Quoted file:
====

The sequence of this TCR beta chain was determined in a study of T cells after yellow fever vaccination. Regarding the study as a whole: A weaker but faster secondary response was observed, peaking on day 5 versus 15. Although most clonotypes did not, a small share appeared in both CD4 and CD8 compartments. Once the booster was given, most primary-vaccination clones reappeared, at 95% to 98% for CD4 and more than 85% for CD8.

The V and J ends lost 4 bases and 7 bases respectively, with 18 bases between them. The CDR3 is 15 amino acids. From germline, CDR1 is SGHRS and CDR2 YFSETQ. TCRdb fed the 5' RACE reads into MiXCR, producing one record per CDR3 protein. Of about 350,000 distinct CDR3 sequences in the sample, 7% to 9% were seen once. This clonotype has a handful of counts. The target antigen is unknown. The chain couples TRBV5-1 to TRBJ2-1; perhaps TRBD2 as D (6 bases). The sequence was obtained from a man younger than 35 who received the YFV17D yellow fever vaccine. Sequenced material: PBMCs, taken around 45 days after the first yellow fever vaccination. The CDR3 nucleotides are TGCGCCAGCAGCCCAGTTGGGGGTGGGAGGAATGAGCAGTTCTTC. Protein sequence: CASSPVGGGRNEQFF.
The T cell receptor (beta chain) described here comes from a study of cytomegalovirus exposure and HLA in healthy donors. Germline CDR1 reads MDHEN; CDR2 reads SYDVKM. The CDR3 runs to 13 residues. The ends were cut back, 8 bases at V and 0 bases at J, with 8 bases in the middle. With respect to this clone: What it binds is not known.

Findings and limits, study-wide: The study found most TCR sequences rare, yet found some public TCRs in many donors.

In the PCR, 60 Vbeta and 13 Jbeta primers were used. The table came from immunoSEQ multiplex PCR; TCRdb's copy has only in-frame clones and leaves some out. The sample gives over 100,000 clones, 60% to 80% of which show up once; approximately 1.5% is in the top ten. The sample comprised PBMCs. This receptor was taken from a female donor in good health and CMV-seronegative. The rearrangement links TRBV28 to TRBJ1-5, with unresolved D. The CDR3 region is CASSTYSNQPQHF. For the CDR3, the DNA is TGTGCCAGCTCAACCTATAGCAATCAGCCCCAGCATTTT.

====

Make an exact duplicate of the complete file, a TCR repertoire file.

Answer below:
The sequence of this TCR beta chain was determined in a study of T cells after yellow fever vaccination. Regarding the study as a whole: A weaker but faster secondary response was observed, peaking on day 5 versus 15. Although most clonotypes did not, a small share appeared in both CD4 and CD8 compartments. Once the booster was given, most primary-vaccination clones reappeared, at 95% to 98% for CD4 and more than 85% for CD8.

The V and J ends lost 4 bases and 7 bases respectively, with 18 bases between them. The CDR3 is 15 amino acids. From germline, CDR1 is SGHRS and CDR2 YFSETQ. TCRdb fed the 5' RACE reads into MiXCR, producing one record per CDR3 protein. Of about 350,000 distinct CDR3 sequences in the sample, 7% to 9% were seen once. This clonotype has a handful of counts. The target antigen is unknown. The chain couples TRBV5-1 to TRBJ2-1; perhaps TRBD2 as D (6 bases). The sequence was obtained from a man younger than 35 who received the YFV17D yellow fever vaccine. Sequenced material: PBMCs, taken around 45 days after the first yellow fever vaccination. The CDR3 nucleotides are TGCGCCAGCAGCCCAGTTGGGGGTGGGAGGAATGAGCAGTTCTTC. Protein sequence: CASSPVGGGRNEQFF.
The T cell receptor (beta chain) described here comes from a study of cytomegalovirus exposure and HLA in healthy donors. Germline CDR1 reads MDHEN; CDR2 reads SYDVKM. The CDR3 runs to 13 residues. The ends were cut back, 8 bases at V and 0 bases at J, with 8 bases in the middle. With respect to this clone: What it binds is not known.

Findings and limits, study-wide: The study found most TCR sequences rare, yet found some public TCRs in many donors.

In the PCR, 60 Vbeta and 13 Jbeta primers were used. The table came from immunoSEQ multiplex PCR; TCRdb's copy has only in-frame clones and leaves some out. The sample gives over 100,000 clones, 60% to 80% of which show up once; approximately 1.5% is in the top ten. The sample comprised PBMCs. This receptor was taken from a female donor in good health and CMV-seronegative. The rearrangement links TRBV28 to TRBJ1-5, with unresolved D. The CDR3 region is CASSTYSNQPQHF. For the CDR3, the DNA is TGTGCCAGCTCAACCTATAGCAATCAGCCCCAGCATTTT.